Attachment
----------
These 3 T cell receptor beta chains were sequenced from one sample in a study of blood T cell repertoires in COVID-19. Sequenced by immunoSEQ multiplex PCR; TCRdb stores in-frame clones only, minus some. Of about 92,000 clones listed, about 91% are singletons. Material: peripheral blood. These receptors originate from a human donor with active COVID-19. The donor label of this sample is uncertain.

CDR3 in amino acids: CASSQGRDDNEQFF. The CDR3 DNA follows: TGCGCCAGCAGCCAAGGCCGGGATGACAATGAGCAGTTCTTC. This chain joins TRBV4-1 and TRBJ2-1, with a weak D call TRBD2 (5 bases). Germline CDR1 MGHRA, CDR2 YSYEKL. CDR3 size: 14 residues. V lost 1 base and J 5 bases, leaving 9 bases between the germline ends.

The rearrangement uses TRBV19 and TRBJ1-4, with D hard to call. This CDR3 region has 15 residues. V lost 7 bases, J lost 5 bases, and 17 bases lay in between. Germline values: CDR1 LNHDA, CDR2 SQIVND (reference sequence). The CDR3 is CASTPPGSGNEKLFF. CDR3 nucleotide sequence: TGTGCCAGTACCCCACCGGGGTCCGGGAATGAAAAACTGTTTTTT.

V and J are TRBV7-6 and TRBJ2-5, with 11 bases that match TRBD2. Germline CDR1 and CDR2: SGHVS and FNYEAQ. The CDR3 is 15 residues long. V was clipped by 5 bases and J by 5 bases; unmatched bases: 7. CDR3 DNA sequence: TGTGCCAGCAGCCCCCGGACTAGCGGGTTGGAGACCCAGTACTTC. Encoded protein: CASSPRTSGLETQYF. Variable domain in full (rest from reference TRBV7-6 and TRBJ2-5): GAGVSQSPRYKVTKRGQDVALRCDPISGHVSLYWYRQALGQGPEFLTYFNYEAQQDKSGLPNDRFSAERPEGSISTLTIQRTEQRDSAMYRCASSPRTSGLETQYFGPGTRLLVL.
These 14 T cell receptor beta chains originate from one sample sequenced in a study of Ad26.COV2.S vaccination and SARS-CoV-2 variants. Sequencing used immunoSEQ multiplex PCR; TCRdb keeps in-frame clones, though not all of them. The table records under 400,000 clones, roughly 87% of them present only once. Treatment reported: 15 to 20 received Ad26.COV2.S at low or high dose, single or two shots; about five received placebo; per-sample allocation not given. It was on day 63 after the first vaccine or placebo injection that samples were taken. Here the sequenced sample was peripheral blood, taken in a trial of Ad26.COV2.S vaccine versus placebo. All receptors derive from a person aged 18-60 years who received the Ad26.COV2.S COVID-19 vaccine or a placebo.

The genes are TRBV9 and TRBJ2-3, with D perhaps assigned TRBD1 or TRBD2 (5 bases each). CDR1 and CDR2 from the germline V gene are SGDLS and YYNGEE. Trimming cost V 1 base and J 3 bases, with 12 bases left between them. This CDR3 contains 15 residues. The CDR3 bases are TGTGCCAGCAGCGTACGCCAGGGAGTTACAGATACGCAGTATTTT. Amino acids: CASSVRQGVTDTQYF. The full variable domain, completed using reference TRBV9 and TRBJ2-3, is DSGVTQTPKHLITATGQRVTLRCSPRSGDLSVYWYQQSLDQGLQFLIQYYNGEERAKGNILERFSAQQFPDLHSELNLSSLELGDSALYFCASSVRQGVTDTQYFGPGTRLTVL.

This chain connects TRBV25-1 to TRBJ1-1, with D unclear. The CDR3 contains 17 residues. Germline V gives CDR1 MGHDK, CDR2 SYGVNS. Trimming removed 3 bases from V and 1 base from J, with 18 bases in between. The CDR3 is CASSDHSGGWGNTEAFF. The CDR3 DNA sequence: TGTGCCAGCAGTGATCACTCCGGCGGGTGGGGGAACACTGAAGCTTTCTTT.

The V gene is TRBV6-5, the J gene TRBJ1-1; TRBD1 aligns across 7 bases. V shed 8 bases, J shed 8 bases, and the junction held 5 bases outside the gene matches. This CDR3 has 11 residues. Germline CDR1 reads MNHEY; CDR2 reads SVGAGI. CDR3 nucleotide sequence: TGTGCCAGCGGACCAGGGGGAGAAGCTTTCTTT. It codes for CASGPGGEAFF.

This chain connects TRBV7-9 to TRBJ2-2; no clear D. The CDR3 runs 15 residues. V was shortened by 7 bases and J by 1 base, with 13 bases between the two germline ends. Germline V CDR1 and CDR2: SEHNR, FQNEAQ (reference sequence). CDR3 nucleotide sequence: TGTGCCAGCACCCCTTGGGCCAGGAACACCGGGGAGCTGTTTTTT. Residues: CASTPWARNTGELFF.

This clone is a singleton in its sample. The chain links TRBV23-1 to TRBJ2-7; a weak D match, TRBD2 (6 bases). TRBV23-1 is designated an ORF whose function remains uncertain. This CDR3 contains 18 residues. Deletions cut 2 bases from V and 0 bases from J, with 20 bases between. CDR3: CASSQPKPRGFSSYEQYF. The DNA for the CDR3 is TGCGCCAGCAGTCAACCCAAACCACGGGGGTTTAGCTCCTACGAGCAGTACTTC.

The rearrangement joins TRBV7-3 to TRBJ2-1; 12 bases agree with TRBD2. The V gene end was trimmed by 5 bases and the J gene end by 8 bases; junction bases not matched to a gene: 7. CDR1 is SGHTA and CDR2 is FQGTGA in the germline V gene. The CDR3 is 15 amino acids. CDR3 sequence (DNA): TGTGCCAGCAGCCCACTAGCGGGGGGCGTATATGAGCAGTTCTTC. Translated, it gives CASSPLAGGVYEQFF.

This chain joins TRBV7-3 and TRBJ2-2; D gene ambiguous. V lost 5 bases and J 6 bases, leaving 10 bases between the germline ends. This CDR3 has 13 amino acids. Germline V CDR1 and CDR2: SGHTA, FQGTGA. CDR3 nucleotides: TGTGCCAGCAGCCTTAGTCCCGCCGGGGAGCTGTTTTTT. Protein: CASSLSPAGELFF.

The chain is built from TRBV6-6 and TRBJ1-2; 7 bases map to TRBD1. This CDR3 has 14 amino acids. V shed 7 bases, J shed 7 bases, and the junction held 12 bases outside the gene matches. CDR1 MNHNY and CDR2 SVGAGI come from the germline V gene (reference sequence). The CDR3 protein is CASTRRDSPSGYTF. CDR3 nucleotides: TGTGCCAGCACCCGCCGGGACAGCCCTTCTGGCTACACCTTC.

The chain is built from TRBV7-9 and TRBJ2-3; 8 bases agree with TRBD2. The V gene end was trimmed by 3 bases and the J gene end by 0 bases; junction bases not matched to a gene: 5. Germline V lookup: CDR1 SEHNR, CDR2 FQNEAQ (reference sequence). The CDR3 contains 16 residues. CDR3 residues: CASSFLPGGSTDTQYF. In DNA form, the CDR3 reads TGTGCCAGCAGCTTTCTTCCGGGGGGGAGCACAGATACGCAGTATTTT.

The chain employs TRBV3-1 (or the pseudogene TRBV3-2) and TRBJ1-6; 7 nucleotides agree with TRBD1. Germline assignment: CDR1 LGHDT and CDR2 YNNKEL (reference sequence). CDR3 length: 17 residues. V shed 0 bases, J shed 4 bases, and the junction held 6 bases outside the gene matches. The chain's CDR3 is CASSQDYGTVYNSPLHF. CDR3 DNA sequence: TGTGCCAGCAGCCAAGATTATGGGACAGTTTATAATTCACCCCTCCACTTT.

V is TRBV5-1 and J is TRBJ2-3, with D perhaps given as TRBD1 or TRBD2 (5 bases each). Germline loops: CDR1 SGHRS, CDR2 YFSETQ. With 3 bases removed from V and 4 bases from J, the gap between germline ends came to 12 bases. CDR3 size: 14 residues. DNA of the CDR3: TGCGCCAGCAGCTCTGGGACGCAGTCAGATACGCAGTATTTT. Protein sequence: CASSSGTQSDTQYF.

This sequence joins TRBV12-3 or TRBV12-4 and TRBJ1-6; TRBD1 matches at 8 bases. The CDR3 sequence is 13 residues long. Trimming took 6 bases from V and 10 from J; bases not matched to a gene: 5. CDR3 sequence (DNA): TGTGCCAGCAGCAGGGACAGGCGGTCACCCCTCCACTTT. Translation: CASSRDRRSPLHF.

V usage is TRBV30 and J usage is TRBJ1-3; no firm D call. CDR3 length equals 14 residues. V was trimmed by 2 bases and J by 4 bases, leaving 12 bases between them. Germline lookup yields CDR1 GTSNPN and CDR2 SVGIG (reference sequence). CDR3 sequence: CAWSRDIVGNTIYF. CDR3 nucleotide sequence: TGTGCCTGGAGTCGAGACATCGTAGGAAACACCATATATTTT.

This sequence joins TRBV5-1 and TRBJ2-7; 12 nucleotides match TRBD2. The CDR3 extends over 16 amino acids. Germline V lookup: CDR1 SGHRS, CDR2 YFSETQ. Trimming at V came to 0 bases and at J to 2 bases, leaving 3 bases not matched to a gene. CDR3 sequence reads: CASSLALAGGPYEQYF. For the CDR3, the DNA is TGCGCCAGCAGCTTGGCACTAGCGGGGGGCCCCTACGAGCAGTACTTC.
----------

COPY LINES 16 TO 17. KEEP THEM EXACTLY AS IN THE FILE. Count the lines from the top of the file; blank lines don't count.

V is TRBV5-1 and J is TRBJ2-3, with D perhaps given as TRBD1 or TRBD2 (5 bases each). Germline loops: CDR1 SGHRS, CDR2 YFSETQ. With 3 bases removed from V and 4 bases from J, the gap between germline ends came to 12 bases. CDR3 size: 14 residues. DNA of the CDR3: TGCGCCAGCAGCTCTGGGACGCAGTCAGATACGCAGTATTTT. Protein sequence: CASSSGTQSDTQYF.

This sequence joins TRBV12-3 or TRBV12-4 and TRBJ1-6; TRBD1 matches at 8 bases. The CDR3 sequence is 13 residues long. Trimming took 6 bases from V and 10 from J; bases not matched to a gene: 5. CDR3 sequence (DNA): TGTGCCAGCAGCAGGGACAGGCGGTCACCCCTCCACTTT. Translation: CASSRDRRSPLHF.